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I'm in the market for a new pair of shoes for XC riding, racing, and endurance racing. I'm new to endurance, and have been gradually training up for it. Quickly realize I need a new pair.

I understand that size, fit, cleat placement are all factors in a great shoe experience. I'm working with a professional fitter, and cost is not an issue either. This is not what I'm after by posting this question.

What brands/models do riders/racers love for the big rides? I hear that the really stiff carbon can create problems at longer distances, and is meant for shorter 20 XC races. True?

So what shoe does everyone trust for the 50-100+ milers?
 

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Carbon is the way to go in my opinion unless you do events that involve large amounts of hike a bike. Carbon shoes should flex less leading to less chance of getting a hot spot under the cleat. Personally a fan of Specialized shoes but the main thing is finding something that fits you well and breaking them in good before an event.
 

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Hot spots sucked for me, until I got a pair of good carbon sole'd shoes. I also have been on Specialized shoes for about a decade, and they've served me well. Last pair I got was the Pro model.
 

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Wahoo!
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In the end, your feet will have to do the talking. Personally I also like Spesh shoes, but currently am running a pair of NW shoes. I really like them. The size is pretty accurate.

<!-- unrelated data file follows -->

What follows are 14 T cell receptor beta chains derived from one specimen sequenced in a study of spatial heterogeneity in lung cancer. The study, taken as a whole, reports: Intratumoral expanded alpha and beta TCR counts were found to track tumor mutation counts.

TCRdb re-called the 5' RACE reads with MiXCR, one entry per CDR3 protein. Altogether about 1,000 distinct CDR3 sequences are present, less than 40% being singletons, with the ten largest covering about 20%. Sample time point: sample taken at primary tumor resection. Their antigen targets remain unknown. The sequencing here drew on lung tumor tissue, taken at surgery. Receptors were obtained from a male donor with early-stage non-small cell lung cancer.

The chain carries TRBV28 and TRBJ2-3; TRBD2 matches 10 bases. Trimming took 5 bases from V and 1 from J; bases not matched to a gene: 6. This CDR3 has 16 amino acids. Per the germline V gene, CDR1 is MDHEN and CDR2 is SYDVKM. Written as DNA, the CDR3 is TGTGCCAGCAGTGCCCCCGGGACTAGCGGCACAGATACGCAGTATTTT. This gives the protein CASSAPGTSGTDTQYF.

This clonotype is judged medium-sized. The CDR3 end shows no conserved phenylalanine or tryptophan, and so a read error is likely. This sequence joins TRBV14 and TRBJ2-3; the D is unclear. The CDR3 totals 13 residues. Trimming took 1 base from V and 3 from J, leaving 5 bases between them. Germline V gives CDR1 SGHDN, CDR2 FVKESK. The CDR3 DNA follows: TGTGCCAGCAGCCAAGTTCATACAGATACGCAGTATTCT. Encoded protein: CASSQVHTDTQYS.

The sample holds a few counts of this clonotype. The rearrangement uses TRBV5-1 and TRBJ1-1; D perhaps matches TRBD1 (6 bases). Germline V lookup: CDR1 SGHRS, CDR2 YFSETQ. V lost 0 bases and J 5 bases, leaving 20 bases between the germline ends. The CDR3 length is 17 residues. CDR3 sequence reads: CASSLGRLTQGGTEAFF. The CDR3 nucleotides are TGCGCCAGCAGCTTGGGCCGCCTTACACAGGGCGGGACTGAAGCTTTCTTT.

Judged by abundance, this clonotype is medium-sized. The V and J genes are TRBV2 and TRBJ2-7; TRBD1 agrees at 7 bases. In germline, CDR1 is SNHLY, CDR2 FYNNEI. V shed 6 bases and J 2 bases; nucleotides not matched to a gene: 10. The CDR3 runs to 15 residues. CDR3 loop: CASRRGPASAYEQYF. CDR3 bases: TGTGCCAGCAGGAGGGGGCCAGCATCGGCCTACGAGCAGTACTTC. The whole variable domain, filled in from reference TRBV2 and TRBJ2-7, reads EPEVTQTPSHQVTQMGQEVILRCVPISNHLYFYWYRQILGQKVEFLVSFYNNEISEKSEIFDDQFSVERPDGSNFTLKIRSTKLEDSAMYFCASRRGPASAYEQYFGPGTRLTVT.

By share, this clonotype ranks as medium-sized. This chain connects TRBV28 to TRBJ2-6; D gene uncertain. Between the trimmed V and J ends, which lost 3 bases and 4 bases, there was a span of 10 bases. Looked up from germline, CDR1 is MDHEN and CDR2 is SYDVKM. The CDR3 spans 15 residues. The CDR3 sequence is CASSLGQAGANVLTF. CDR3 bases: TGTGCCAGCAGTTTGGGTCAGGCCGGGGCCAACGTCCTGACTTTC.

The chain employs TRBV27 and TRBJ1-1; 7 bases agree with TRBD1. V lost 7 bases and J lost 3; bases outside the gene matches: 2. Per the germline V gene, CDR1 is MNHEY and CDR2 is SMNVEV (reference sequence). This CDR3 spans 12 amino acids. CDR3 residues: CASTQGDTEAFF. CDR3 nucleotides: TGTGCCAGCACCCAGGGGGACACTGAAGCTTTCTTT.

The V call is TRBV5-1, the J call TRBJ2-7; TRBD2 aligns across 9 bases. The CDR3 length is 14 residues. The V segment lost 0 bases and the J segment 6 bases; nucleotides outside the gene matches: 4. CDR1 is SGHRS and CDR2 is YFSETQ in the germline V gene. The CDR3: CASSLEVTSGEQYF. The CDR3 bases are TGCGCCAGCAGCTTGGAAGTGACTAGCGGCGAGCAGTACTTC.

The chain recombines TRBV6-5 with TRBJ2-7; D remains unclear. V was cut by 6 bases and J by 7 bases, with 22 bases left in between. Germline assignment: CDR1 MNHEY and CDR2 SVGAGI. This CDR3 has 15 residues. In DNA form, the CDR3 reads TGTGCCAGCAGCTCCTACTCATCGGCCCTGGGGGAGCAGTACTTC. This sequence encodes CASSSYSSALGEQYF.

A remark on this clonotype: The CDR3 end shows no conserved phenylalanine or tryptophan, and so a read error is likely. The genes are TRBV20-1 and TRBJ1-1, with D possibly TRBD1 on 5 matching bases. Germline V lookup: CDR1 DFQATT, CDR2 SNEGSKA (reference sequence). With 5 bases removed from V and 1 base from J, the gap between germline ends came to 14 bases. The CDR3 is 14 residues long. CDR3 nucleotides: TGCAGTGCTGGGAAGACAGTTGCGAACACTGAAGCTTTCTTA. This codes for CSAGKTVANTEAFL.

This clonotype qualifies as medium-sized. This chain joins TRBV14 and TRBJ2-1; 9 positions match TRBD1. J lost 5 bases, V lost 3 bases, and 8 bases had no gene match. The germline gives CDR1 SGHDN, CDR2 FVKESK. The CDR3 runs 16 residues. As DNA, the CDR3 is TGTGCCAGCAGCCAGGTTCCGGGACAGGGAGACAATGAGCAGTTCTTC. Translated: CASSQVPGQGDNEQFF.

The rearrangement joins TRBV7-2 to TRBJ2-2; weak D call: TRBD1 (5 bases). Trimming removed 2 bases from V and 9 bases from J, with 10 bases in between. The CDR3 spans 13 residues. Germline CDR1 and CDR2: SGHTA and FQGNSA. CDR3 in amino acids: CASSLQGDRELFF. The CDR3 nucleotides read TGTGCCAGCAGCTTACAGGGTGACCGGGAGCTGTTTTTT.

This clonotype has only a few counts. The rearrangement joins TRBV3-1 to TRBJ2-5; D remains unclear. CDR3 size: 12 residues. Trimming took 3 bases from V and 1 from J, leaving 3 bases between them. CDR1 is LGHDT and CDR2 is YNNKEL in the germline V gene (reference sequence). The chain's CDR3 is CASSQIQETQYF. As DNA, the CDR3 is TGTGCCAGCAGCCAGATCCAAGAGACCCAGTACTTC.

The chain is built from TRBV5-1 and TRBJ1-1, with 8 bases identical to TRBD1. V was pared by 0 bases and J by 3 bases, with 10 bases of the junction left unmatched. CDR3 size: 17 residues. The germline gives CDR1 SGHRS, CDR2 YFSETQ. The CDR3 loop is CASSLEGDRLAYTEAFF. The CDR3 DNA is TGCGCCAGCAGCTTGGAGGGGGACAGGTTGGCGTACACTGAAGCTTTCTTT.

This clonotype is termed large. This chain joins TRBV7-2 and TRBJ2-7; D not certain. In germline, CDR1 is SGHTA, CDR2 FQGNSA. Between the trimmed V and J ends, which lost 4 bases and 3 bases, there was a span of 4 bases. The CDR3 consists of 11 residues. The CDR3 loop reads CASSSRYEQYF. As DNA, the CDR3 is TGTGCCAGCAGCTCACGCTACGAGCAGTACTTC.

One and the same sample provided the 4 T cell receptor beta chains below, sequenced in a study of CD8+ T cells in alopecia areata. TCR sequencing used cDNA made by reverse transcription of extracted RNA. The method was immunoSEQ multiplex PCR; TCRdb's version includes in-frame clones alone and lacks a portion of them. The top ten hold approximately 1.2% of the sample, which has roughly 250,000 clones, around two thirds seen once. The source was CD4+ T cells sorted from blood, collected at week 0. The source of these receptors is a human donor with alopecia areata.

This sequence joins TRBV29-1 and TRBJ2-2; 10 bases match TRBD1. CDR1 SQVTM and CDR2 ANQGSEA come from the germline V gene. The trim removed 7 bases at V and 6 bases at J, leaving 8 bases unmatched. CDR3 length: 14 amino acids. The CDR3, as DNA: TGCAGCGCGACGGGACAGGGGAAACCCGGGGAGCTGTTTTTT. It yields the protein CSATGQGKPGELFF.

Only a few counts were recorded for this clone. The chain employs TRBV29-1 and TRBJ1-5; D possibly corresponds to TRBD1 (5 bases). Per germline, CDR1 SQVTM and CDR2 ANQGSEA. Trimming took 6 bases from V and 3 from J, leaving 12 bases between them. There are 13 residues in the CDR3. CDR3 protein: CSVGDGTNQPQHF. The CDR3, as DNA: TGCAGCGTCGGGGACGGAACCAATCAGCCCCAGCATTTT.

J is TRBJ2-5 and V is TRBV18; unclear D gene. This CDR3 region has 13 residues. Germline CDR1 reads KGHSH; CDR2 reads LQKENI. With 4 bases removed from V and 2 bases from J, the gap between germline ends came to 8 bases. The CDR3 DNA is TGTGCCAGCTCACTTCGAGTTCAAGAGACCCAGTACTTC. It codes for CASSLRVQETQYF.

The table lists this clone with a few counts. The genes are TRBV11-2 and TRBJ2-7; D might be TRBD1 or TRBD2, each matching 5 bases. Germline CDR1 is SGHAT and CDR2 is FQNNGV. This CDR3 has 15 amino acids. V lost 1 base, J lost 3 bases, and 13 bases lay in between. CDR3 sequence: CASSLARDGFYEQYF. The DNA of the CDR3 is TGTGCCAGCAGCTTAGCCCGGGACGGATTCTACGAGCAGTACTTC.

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Part of endurance rides for me is hike a bike. I have had good luck with the specialized Rimes. Yes they are not the stiffest but they are comfortable and allow some off bike walking.
 

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The Shimano XC90, a new level of MTB Shoes. Nothing I have come across is even near.

My recommendation is to go with a carbon sole, saves your feet.
 

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Specialized S-Works for me. Great fit. Tight but not too tight. Really light. I also have the Rimes for trail rides, training, etc., but too heavy for endurance racing, IMO.
 

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Feral Roadie
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IMHO, unless the race is going to involve significant hike a bike, the stiffer the sole the better. The gotcha with stiff soled shoes is that they have to fit really well or they can cause problems. As long as you know the shoe will work for you, I don't see any drawbacks to a stiff shoe for long races.
 

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Well to reiterate fit and comfrot is a must, but for mtn biking I dont have to have super stiff carbon shoes like I do on road bike. For hard efforts like XC I go stiff carbon soled.

Most long backcountry races do have some hike a bike so I don't want something as stiff fpor those events. Been using Fizik shoes for that type of riding and they have been great until about a week ago, when a buckle ripped off. The Fiziks sole is pretty stiff but still flex in the toe area. I wouldnt let the buckle scare you off from them they are well used and had taken a beating, I am going to try and get them fixed. I also had good luck with mavics with races with some hike a bike. If stiff is your number one priority I have good luck with Giro Codes.

I want to try the Pearl Izumi X project 2.0s likely be my next shoe.
 

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I have two pairs of carbon soled shoes and my feet go completely numb after more than an hour.(?) One pair are Specialized Pros. I have a pair of Specialized Comps with nylon soles (same size and feel the same just walking around) that don't give me any issues.